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Showing posts from November, 2011

College students, librarians, and information

Another college survey has shown what is no surprise to me or any of my colleagues at CMU based on pre-tests for our Library 197 class. College students think they know how to find good quality information online for research purposes or critically evaluate information, but they don't. They don't understand how to construct good searches and they don't think librarians are there to help them. I always tell my students "Ask a librarian!" We are there to help. A recent study of IL university libraries showed the following facts:

-students are doing the minimum to get by.
-professors think students have research skills and they don't.
-students don't often recognize that they are having difficulties
-Here's my fav quote "Students showed an almost complete lack of interest in seeking assistance from librarians during the search process." How sad is that? They need help and don't ask for it.
-Students don't know librarians or know why t…

British Library making 18-19th c. newspapers online and searchable

The British Library is making 4 million pages of 18-19th c. newspapers available online. You can search for free but there is a  charge to access pages. Among the newspapers are the Aberdeen Journal, Belfast Newsletter, Western Mail and Manchester Evening News.  A team is scanning, 8,000 pages daily, up to 40 million over the next 10 years.  To read the article from the BBCNews click here http://www.bbc.co.uk/news/uk-15932683   To check out the library's site itself click here. Newspapers is the first link on the left.http://www.bl.uk/   It would be nice for our library to link to this site.

2 jobs at MI Tech

how to clean cathedrals with bacteria

Great amazing article on using bacteria to clean ancient cathedrals walls. Who knew germs could do this? Can I buy some to clean my kitchen floor?
http://www.wired.com/magazine/2011/11/st_artrestoremicro/?pid=7256

wonderful illuminated manuscripts

Check out this magnificently beautiful, elegant and informative short video on illuminated manuscripts at the British Museum, seen in CNN Nov. 11. http://www.bbc.co.uk/news/entertainment-arts-15667183

kennedy assassination tape now for sale

A tape of Air Force One recordings recorded shortly after Pres. Kennedy was assassinated is now for sale. The tape is of in-flight calls between Air Force One, the White House, Andrews Air Force Base, and a plane with other Kennedy staff on it. The tape was originally part of a collection of JFK materials collected by Army Gen Chester "Ted" Clifton, Jr., JFK's military aide. In 1991 the Raab Collection, a Philadelphia historic documents dealer, bought it from Clifton's widow.  A copy of the tape has been donated to the National Archives and JFK Presidential Library to provide public access. Historians will spend years going over the tape and figuring out what and who is being recorded and what, if any, new light can be shed on the assassination. The asking price for the original tape is $500,000. Don't you all bid at once! An edited version of the tape also exists at the Johnson Presidential Library and has fir decades. For more see the article at http://www.cbsn…

MAC 2012 proposal accepted

Am delighted to officially hear today that my proposed MAC session and my own presentation has been accepted. The session is entitled "Hands on Plus: Working/Teaching with/about Manuscripts." I will be speaking along with Marcus Robyns of the Central U.P, and NMU Archives, Sharon Carlson of WMU Archives and Regional History Collections, and Portia Vescio will chair. We will all discuss various classes we've taught using manuscripts and teaching about manuscripts. It will be a fabulous session. I look forward to seeing everyone at MAC in Grand Rapids April 19-21, 2012.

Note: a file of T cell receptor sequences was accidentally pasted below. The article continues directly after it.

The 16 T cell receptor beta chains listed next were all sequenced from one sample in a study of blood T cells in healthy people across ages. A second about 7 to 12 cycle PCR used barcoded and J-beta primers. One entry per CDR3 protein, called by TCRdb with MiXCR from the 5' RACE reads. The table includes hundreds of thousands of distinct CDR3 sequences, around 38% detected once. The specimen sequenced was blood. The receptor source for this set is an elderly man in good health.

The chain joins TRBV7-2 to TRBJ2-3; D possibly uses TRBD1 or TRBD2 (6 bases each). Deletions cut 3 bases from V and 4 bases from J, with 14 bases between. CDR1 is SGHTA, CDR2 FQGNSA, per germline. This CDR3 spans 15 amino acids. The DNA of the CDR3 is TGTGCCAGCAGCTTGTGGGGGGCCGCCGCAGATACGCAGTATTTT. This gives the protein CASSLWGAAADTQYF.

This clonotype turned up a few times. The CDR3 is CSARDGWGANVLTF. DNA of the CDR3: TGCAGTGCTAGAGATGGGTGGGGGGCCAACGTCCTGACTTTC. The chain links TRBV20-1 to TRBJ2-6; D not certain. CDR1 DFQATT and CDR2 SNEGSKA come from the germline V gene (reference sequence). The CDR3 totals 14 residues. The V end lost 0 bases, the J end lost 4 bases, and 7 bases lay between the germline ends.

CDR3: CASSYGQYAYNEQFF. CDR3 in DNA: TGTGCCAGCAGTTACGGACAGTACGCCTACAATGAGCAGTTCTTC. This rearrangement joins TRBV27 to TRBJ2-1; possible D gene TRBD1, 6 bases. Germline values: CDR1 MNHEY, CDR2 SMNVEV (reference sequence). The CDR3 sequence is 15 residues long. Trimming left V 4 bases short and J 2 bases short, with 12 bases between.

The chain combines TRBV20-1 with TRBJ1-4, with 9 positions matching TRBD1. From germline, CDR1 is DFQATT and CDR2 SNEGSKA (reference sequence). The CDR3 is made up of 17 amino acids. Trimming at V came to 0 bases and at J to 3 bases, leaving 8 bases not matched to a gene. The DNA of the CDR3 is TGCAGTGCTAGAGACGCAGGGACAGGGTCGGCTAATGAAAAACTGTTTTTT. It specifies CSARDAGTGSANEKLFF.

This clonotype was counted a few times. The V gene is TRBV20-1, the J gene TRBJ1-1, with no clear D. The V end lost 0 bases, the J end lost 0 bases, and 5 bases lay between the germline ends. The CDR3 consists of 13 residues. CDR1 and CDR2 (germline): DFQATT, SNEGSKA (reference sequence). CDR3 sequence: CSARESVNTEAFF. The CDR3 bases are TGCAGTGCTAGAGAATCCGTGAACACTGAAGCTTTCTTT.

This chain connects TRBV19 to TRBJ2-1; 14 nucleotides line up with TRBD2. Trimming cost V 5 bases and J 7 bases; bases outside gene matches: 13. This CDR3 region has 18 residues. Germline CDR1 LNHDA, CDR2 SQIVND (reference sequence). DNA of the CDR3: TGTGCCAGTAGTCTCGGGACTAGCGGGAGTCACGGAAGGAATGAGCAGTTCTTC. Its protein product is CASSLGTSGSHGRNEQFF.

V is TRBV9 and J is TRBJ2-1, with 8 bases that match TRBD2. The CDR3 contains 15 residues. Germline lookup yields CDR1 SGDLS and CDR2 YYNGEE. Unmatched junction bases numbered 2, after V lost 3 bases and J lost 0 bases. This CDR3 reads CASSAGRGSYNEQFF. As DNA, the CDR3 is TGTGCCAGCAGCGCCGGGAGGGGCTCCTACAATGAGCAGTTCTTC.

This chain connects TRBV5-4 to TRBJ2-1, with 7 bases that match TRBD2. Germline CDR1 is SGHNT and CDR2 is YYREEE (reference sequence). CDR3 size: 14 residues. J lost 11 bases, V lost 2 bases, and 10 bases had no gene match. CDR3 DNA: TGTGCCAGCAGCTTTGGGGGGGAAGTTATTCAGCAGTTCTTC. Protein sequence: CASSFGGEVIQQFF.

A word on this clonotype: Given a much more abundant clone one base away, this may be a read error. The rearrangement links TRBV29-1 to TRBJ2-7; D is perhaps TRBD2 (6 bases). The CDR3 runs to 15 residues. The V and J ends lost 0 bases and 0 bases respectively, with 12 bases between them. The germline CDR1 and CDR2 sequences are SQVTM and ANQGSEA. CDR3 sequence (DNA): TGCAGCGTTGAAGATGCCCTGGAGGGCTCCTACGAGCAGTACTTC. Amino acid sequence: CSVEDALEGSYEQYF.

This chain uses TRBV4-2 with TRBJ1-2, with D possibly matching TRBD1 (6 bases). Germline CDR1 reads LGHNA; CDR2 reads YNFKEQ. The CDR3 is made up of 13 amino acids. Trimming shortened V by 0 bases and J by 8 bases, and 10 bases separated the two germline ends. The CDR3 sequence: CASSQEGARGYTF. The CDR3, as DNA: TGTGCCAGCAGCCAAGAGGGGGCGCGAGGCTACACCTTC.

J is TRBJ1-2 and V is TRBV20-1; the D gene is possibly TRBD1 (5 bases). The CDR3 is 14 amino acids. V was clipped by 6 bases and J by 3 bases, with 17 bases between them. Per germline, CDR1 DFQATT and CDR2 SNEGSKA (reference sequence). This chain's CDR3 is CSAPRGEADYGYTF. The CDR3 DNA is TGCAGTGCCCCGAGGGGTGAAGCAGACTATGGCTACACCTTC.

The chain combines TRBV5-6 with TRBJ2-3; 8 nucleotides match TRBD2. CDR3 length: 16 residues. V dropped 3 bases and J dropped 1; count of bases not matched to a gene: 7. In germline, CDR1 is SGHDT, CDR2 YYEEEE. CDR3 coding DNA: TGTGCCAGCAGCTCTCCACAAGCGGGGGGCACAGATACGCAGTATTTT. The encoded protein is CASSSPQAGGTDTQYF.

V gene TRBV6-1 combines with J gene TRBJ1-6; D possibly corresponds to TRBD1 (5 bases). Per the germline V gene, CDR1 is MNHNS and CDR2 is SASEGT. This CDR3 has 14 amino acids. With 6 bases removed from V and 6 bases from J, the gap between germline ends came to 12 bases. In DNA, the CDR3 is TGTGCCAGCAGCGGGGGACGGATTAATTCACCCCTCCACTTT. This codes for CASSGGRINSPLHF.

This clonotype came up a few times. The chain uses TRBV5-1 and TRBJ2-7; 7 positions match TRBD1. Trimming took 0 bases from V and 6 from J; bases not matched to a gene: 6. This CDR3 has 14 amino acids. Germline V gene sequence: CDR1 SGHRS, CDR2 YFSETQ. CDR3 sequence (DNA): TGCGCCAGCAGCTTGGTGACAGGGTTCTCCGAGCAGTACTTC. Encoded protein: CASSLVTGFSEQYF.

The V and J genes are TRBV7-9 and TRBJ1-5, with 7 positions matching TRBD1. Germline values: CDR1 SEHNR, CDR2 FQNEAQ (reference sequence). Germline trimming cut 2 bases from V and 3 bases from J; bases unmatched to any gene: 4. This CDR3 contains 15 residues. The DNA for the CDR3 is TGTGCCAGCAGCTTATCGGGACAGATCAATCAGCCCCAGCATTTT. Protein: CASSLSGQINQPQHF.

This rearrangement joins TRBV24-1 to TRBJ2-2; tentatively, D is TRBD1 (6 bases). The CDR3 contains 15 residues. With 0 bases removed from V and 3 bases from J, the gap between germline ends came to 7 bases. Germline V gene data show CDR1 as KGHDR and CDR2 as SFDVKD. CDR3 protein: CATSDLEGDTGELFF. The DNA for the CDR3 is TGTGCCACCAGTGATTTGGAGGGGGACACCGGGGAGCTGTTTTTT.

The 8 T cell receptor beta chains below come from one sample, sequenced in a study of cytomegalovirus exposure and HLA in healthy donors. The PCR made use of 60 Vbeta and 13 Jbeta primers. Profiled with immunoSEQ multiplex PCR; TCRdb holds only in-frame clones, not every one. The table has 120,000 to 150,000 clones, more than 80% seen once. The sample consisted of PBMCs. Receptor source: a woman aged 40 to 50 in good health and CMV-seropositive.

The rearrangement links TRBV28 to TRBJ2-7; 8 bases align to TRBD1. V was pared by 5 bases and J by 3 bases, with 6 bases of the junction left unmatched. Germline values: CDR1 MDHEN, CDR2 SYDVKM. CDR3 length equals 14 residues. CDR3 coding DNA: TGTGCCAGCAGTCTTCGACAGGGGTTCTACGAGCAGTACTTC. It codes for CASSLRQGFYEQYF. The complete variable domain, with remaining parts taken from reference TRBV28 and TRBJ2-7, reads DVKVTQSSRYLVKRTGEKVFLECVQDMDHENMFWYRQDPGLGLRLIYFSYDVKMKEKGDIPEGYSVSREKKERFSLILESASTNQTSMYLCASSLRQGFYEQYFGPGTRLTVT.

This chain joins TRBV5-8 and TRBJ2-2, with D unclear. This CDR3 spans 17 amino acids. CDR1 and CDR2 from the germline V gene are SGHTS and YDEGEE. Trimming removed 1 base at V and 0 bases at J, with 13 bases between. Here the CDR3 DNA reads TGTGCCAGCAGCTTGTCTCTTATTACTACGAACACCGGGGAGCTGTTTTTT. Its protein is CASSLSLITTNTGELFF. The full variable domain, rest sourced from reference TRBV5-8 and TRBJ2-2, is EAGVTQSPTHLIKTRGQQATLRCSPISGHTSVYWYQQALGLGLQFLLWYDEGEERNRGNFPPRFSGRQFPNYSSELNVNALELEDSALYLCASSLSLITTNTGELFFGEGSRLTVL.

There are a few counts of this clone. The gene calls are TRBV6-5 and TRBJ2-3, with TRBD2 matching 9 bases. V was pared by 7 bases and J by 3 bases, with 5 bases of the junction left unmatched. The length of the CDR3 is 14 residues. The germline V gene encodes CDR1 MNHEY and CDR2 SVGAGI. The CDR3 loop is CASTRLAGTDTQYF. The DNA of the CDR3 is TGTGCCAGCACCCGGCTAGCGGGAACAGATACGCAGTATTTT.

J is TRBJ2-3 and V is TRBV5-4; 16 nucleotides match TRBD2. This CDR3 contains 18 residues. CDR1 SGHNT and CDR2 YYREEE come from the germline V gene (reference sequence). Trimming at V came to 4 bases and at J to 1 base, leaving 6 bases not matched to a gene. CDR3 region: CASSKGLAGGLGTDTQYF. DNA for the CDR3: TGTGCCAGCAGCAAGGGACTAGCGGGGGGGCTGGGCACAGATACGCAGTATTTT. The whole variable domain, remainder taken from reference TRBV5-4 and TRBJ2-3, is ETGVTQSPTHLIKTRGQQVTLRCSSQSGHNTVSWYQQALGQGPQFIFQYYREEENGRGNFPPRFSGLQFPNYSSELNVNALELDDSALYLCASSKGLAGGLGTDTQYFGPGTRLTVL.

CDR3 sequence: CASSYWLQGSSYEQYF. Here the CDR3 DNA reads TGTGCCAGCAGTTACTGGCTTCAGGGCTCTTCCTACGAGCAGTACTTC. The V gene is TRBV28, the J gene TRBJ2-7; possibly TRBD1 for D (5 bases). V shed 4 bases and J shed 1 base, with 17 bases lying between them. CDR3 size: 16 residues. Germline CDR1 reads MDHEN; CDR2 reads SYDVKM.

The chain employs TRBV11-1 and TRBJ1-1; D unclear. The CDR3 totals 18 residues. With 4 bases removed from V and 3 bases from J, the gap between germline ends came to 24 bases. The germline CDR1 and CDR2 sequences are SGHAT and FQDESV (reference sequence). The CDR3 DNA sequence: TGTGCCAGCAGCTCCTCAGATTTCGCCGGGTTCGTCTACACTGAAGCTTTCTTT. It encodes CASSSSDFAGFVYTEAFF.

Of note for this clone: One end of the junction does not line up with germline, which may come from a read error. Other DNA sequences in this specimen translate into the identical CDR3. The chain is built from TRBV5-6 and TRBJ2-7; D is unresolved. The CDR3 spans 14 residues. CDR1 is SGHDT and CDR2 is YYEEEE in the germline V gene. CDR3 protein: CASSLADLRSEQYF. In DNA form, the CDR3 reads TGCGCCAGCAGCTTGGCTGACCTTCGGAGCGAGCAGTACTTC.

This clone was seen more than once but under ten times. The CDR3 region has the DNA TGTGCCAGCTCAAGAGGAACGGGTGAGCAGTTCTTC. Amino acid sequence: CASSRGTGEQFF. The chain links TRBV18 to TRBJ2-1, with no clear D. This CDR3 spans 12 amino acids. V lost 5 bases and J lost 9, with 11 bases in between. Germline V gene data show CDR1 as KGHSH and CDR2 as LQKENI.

mysterious cannonball

Sorry I've been out sick or with a sick kid since Mon. Everyone seems to be getting sick with sinus something here at CMU.  Today's post is about a mysterious cannonball. This is for all the kids out there that love things that explode.

There were no battles in Grayling, MI, involving cannonballs, yet Jeri and Dick Selthoffer found one in 1999 during home renovations. Camp Grayling is nearby, but the couple figured the army wouldn't intentionally fire at homes across the lake. Let us hope!  In 2009, Jeri saw a similar cannonball in the Native American Museum in St. Ignace. Research and discussions with expert Matthew Switlick, an artillery historian, determined that it was a 100% lead  cannonball given by the British to the Native Americans for information on the French between 1760 and 1796 when the British lost control of MI. Prized possession though it was, the cannonball was and is very heavy and eventually was lost, traded, or buried. This story was reported in the Cr…

Looted art returned to Italy and the implications for all of us

I'm quite frankly amazed that CMLife and one of my fav mags, Smithsonian, both had an article recently on stolen Italian art. The Getty paid for art whose provenance was questionable. The registrar who acquired is guilty of taking art without a strong provenance, art which was stolen. Now the Getty has returned some 40 odd small pieces and a gorgeous statue of what is thought to be Aphrodite. The book highlights the situation at the Getty but also discuses the international trade in stolen antiquities which has occurred for a long time and remains quite profitable.  I'm not talking about war lootings. Western European explorers, archaeologists, etc., took many treasurers, illegally, home to the US and Britain over the centuries. Some were put into private collections, public collections, or lost over time. Examples are mummies from Egyptian tombs and the glorious Elgin Marbles from Greece. People are still buying and trading looted art.

The implications for museums around the …

Solomon Islands archivists need a technical advisor

I just read this morning on the LinkedIN Records and Archives Research Group that the  "Solomon Islands National Archives  needs a Technical Adviser....as well as specialized advice and further training in all aspects of Records, preservation and management."